Perhaps John McGibbon’s knowledgeable or wealthier customers bought their coffee as beans while the rest bought more convenient pre-ground coffee, the way we buy instant coffee today.

What none of them could have used was an espresso machine, which makes the tastiest coffee in the 21st century. Not that America has discovered that yet. On a recent trip to the American south we saw few espresso machines – none in private homes and very few in cafés. Drip filtering was still de rigeur.

The tiniest, back of beyond cafés in New Zealand brew with espresso machines these days. So do many private homes. Kiwis largely gave up on drip filter machines years ago. Those who don’t have espresso machines certainly have plunger machines – still a better option than drip filter, IMHO. Or we make instant coffee – seemingly much more than Americans do, judging by the relatively small instant coffee sections in American grocery stores. Not a good advertisement for us, but read below.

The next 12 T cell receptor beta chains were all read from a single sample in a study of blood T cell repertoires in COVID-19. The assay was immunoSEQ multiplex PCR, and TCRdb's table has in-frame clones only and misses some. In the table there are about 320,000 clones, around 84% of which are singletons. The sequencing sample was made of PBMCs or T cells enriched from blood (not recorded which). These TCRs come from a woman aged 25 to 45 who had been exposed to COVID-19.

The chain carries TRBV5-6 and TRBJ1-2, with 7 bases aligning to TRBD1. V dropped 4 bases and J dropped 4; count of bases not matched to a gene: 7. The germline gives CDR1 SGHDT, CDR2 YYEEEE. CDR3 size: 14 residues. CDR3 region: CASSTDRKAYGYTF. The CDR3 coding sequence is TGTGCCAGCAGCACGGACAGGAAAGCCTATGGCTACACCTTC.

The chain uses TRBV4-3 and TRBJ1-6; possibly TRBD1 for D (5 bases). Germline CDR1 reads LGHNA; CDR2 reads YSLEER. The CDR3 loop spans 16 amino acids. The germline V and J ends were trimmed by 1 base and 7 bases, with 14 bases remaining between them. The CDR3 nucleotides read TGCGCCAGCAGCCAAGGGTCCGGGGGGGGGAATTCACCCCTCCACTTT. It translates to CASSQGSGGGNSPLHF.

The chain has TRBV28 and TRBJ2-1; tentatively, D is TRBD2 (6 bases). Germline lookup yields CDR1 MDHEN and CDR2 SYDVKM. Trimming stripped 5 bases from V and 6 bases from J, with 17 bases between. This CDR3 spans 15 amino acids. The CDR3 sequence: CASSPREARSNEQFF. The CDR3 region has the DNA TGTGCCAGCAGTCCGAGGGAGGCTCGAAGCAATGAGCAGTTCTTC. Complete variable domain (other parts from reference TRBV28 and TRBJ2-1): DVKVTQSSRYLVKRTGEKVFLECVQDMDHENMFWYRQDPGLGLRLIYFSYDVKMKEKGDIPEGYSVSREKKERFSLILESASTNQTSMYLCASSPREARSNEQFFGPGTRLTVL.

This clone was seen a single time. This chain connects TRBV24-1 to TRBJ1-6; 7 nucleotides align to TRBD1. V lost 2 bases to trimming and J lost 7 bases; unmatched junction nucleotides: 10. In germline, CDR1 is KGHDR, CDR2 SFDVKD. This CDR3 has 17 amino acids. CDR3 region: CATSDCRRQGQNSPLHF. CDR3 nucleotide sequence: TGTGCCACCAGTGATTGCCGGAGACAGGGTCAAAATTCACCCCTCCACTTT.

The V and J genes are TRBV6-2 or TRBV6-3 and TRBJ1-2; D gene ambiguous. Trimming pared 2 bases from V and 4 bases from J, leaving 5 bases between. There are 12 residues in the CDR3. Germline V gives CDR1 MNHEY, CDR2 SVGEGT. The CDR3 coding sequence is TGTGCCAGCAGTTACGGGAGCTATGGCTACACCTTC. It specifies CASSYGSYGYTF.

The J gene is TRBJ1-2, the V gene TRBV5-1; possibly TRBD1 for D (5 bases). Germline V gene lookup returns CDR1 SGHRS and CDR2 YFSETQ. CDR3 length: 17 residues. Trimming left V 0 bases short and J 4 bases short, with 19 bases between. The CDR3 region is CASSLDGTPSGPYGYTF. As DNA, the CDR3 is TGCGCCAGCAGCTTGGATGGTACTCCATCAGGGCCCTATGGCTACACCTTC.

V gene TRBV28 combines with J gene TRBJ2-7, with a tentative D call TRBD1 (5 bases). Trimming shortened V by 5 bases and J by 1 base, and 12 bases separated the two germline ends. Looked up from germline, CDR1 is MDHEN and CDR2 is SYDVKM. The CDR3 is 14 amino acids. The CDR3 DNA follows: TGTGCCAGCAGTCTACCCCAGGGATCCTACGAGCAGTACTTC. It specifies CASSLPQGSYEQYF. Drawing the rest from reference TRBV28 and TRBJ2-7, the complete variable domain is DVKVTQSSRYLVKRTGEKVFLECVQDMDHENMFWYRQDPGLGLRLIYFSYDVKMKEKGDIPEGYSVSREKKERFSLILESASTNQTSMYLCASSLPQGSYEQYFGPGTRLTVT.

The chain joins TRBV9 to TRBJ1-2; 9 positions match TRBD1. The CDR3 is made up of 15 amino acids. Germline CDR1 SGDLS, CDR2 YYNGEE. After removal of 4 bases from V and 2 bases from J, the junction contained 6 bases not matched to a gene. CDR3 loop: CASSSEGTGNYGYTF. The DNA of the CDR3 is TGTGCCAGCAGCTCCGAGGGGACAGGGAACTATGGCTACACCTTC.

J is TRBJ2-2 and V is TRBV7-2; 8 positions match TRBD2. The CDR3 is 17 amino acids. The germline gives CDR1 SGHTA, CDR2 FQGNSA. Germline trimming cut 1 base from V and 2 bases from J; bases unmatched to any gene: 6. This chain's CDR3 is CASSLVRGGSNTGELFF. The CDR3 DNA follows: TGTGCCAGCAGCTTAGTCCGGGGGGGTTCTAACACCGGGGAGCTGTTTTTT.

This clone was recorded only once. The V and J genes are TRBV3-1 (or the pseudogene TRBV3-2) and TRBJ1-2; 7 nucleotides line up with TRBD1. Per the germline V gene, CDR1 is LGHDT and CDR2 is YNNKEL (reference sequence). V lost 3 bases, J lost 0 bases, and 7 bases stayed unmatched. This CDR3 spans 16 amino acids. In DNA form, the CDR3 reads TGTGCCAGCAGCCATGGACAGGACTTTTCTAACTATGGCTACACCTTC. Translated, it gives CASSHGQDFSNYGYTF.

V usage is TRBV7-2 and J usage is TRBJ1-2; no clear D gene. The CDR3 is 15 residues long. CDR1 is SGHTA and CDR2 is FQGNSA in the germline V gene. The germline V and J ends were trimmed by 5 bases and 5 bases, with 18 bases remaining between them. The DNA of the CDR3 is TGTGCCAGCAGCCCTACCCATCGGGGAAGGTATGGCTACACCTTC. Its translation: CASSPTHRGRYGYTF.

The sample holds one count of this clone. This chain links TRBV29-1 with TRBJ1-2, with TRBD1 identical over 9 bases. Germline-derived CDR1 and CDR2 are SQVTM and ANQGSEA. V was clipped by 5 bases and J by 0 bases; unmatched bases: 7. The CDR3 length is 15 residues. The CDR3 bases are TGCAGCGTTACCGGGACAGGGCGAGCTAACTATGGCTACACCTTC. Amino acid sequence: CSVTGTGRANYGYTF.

The Yanks make great quantities of filtered joe, then keep it hot or reheat it in a microwave oven. The first, freshly-made cup is kinda ok, but drinkability goes downhill after that – frankly you’d be better off with a good brand of instant coffee.

Tea
The Glasgow notebook also detailed tea blends. The ingredients all appear to be genuine tea, mostly at similar prices. Included were Pekoe, John Moore, Syria, Euphrates, John Bibby, Emma, J Brewer, Marmion and Duke of Bedford.

Most tea blends sold for 4s 8d per pound, which was almost three times the price of the coffee blends. Pricey, but against that, by weight you’d use less tea than coffee to produce a cup of beverage.

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One Response to Cutting coffee

  1. frazierf says:

    I’m surprised people even drank tea in those days then at triple the price of coffee ‘blends’.

    I’ve never heard of this stuff…interesting. Would be handy at times to flavor icing or make a mocha-flavor shake.

    Sent from my Samsung Galaxy Tab® S